We asked ourselves the same question: "What would the world look like if you sat on a request?"

The answer is quite enlightening. Rather than the request moving through the address spaces from endpoint to endpoint, the request remains stationary and the spaces move around you!

So then you think, when I want to pass-by-value why is that value not a resource? Everything must be a resource!

What would happen if instead of pushing state by shoving it into the request, we put the state into an address space and that address space could somehow "stay close" to the request?

Just as in the uniform approach offered by NKF the receiving endpoint would know the identifier of the state via its argument name. Only now instead of extracting the state out of the request, it would make a genuine resource request for the state and this would be resolved to the nearby PBV space. All of a sudden, everything (everything!) is a resource.

So that is what we did. It turns out to be incredibly simple and simplifying...

When you addArgumentByValue, NKF creates a unique identifier for the state, constructs a first class address space containing an endpoint that can resolve the identifier to provide the state. We call it a Pass-by-Value space...

It follows that in ROC all state transfer is Pull.

Durable Scope

However there is one further innovation necessary. When you sit on a request, the spaces move and you stay still and so we require that the pass-by-value space must stay close.

What happens when an endpoint references the PBV resource but does not request it? That is, it relays (passes on) the identifier to the pass-by-value resource in a sub-request? It turns out that this pattern is a very common occurrence (again highlighting why Push is systemically such a poor choice).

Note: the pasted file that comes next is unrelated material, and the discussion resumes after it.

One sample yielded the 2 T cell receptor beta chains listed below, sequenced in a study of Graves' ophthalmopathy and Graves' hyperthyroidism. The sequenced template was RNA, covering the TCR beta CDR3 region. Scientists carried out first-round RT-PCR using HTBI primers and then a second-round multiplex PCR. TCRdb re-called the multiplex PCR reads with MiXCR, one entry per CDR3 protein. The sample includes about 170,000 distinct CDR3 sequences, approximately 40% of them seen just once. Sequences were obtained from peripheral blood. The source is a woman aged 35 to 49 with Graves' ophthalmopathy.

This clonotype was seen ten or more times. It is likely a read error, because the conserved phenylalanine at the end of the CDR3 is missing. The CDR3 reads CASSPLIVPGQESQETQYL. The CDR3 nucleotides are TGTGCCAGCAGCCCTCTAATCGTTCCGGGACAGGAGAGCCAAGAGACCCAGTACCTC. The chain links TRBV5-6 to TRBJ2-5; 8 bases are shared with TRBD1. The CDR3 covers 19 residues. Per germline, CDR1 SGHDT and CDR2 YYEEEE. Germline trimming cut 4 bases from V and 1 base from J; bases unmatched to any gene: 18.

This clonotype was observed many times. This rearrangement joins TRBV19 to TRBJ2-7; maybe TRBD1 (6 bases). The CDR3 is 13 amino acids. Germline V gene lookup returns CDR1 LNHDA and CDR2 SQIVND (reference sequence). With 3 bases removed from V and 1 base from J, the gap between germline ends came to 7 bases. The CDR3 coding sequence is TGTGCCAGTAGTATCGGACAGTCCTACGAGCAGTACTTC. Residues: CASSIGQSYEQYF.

Additionally what if the sub-request does not get resolved locally but is resolved either up or down the superstack? That is, the spacial scope of the request is dynamically changed (this is what we mean when we say the spaces move around us).

Well since the PBV state is uniquely identified there are no side-effects to it being present in the scope, so all we need to do is ensure that the PBV space "stays close".

We do this by marking the Pass-by-Value space as "durable" and whenever the Standard space resolves to a new endpoint, it respects Durable Spaces and retains them in the resolved scope close to the resolved endpoint.

We have not seen this elsewhere in computer science - we call it Durable Scope.

The Benefits of ROC Pull State Transfer

For all of the reasons that Push State transfer is a poor choice, ROC's Pull State Transfer offers very significant benefits.